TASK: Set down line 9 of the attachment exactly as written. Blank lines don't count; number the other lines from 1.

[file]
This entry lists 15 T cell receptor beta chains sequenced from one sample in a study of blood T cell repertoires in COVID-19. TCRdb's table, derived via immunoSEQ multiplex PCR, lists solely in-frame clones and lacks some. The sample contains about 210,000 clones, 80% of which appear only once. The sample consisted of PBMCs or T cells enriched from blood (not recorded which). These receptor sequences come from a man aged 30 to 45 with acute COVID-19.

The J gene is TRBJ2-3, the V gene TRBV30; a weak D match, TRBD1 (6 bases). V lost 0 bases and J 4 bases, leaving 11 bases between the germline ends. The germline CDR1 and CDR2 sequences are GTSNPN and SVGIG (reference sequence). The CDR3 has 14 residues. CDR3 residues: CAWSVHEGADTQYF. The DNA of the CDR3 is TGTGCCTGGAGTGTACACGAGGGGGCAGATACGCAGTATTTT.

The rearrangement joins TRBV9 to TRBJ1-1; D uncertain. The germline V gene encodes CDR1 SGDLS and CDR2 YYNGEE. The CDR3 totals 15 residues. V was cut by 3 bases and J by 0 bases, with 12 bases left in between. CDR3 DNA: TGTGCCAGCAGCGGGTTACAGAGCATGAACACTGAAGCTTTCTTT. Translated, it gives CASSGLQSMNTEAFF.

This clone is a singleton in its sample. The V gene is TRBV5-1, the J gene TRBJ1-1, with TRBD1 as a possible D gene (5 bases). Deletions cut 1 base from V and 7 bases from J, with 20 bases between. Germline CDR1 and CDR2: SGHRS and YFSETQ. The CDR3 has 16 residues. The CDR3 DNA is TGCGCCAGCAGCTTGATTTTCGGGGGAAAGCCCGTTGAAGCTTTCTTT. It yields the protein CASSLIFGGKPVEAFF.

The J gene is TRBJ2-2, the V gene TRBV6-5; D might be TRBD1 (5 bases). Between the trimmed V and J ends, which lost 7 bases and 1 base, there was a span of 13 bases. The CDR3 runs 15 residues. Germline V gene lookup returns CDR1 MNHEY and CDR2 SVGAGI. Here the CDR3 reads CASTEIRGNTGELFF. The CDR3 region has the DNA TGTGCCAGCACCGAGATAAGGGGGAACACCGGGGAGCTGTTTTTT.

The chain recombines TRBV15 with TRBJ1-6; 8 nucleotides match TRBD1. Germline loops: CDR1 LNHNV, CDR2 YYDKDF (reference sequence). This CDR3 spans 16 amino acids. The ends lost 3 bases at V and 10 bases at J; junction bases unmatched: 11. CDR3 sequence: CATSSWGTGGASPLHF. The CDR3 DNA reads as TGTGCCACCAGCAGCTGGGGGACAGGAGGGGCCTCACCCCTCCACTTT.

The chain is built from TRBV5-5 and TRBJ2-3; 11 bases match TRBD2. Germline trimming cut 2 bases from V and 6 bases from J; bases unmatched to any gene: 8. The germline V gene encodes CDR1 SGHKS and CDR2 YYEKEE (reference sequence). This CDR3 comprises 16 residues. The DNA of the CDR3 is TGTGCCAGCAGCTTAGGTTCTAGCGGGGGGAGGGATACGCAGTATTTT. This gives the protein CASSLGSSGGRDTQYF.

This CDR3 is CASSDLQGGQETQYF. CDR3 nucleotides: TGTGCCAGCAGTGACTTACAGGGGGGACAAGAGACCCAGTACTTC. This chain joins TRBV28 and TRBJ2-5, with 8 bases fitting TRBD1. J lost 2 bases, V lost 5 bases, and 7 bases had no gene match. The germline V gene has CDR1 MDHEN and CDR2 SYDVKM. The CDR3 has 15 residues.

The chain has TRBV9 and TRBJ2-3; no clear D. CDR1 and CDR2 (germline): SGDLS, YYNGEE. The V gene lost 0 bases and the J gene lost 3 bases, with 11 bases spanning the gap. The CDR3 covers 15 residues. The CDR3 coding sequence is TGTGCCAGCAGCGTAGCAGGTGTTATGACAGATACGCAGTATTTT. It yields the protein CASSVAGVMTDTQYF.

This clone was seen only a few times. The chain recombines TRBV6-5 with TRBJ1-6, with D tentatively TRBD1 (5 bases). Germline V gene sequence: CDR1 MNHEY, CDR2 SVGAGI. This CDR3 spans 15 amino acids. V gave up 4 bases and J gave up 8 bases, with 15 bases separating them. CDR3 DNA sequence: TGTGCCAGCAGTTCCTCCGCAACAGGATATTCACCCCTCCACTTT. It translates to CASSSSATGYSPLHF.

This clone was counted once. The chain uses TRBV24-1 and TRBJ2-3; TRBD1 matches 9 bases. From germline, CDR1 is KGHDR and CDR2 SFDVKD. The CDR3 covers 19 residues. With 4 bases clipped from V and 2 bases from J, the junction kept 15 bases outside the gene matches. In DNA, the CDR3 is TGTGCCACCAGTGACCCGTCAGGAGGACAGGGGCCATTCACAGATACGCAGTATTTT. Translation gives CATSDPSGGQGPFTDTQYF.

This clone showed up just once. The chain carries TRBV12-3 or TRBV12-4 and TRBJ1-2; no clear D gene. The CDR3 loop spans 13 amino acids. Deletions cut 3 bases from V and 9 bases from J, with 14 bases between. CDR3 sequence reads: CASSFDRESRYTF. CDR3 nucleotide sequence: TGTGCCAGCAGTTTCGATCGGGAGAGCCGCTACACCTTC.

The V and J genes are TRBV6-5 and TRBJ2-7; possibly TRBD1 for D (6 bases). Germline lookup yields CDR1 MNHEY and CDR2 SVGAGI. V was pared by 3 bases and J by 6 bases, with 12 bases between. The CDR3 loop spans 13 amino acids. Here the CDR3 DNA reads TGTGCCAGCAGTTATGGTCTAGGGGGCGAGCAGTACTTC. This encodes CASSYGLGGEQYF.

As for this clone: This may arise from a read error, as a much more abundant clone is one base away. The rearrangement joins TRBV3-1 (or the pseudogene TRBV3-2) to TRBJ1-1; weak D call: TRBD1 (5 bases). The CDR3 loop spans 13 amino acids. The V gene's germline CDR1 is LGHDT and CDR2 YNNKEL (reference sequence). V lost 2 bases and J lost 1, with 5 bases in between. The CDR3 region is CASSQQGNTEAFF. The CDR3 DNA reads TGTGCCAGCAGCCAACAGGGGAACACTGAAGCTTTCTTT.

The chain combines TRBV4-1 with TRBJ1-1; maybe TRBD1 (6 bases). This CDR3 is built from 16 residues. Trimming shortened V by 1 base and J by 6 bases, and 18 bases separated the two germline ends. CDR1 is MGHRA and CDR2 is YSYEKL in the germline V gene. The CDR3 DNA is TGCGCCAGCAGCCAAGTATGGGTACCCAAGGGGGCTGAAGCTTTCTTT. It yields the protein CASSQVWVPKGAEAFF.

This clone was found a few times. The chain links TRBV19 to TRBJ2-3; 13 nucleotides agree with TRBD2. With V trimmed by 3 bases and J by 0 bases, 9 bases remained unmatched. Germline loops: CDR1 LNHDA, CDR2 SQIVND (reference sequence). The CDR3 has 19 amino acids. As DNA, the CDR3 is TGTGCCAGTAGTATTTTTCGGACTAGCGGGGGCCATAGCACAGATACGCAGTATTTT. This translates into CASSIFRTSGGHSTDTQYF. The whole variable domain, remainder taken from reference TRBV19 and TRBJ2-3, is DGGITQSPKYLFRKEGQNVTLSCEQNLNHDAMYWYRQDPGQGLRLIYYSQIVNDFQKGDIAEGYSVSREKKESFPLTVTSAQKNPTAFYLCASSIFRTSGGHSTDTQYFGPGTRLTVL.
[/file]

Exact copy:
The chain has TRBV9 and TRBJ2-3; no clear D. CDR1 and CDR2 (germline): SGDLS, YYNGEE. The V gene lost 0 bases and the J gene lost 3 bases, with 11 bases spanning the gap. The CDR3 covers 15 residues. The CDR3 coding sequence is TGTGCCAGCAGCGTAGCAGGTGTTATGACAGATACGCAGTATTTT. It yields the protein CASSVAGVMTDTQYF.